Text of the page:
One Piece
Episode 696

by Sam Leach,

For the last few months, the One Piece anime has been pushing through some of the most repetitive and exhausting story material it's seen in a long time. This week we finally make some satisfying progress and I couldn't be happier with the result. Rebecca has reunited with her father, Luffy is back on Doflamingo's turf and Trafalgar Law has at long, long last rid himself of those pesky handcuffs (our local fuzzy hatted bad boy has been immobilized for the last 34 episodes.) The pieces are finally falling into place for the final battle of the Dressrosa arc.

The thing that makes me the happiest is that this turning point is being accompanied by some noticeably above average production values. Last week we saw Rebecca and the flower field looking especially pretty, with the colors and lighting really being on their A game. That continues here, but now we're dealing with an action episode on top of that. Once Kyros makes his grand return we're treated to a ton of really great fight animation. One Piece's action has historically been very drawn out and taken one beat at a time. Here, we're seeing a lot of actual choreography moving at rapid speeds and it looks as neat as can be.

But that's not the extent of it. Even before Kyros shows up the episode is eye candy. The shade underneath the giant sunflowers, the pink glow of Rebecca's lost key and the surprising amount of detail and movement awarded to Diamante's demented face all create an atmosphere with purpose. You can tell there's a real appreciation for the fact that Dressrosa is basically a giant children's fairy tale. There's just something so classic and pure about the setting and conflicts, and the direction seen in this episode makes that as clear as ever.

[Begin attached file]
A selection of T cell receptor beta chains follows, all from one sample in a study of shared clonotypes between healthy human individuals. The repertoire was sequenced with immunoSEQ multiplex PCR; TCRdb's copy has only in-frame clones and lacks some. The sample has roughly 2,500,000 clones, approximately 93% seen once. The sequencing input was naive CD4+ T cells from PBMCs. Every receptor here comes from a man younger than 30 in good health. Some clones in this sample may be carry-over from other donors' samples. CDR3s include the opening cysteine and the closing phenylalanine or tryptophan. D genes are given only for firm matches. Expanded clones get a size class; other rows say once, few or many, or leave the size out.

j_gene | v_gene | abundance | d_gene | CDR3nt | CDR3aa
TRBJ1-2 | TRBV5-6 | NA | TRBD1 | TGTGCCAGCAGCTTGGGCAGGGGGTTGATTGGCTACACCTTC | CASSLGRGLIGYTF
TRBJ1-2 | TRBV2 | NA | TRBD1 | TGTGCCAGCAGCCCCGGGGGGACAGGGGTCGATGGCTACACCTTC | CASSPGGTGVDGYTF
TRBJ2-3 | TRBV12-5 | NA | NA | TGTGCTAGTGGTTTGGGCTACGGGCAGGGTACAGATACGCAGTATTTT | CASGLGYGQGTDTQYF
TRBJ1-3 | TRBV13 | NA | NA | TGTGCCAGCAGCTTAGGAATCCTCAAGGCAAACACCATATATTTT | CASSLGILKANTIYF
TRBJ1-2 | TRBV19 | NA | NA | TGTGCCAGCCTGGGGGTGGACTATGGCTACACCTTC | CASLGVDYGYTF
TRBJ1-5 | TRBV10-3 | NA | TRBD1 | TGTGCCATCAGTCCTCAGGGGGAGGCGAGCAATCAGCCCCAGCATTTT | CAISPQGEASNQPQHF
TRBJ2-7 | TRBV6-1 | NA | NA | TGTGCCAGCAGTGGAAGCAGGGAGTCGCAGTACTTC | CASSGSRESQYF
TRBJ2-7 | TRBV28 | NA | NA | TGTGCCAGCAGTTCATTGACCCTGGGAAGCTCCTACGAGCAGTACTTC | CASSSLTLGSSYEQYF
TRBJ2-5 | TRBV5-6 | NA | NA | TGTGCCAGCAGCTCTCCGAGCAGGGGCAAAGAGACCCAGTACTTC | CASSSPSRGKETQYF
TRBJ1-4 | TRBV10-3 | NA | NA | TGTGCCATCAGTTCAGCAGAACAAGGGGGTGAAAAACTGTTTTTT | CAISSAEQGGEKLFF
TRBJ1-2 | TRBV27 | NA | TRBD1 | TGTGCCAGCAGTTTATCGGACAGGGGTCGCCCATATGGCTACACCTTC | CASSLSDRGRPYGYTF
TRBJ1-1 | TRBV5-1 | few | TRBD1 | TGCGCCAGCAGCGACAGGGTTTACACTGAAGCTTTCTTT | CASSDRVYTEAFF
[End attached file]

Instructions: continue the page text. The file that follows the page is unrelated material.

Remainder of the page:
It's episodes like this that really remind me of why I love One Piece from a filmic perspective. We've got all these larger-than-life characters constantly moving from point A to point B, crossing paths and head-butting in dramatic ways. It's wonderful to see the direction and pacing take an interest in those things as opposed to just rotely redrawing the manga. Here, the anime staff clearly get why One Piece is cool and they want to show it to you. Even in the little fights, like when Luffy is dealing with the giant nutcracker toys, it feels like the animators are having fun planning it out visually.

Rare for a long-running shonen series, this episode is just a constant wave of new developments, all while still fitting snugly in the middle of what's likely going to be a 100 episode long arc. It's been a while since I've combed through this portion of the manga, but I'm under the impression that several of the subplots have been moved around between episodes for the sake of pacing. There's a very controlled sense of momentum and change going on here, with each scene leveraging the last for effectiveness. Of course, we've still only made a tiny step in such an enormous story with much more dramatic things left to come, but boy is what's going on here welcome.

This is an episode so good it's kind of frustrating. Like, now I'm kind of mad the rest of an otherwise solid arc never got a chance to be look so good, production-wise. It's not even the best thing ever in terms of anime in general, but for One Piece it's exactly the kind of thing I wish I could see more often. What was it that made the difference? Was it the budget? The direction? The story content? Likely it was a combination of all three, and I'll take it while we've got it.

Rating: A

One Piece is currently streaming on Crunchyroll and Funimation.com.

Sam Leach writes about One Piece for The One Piece Podcast and you can find him on Twitter @luckychainsaw.


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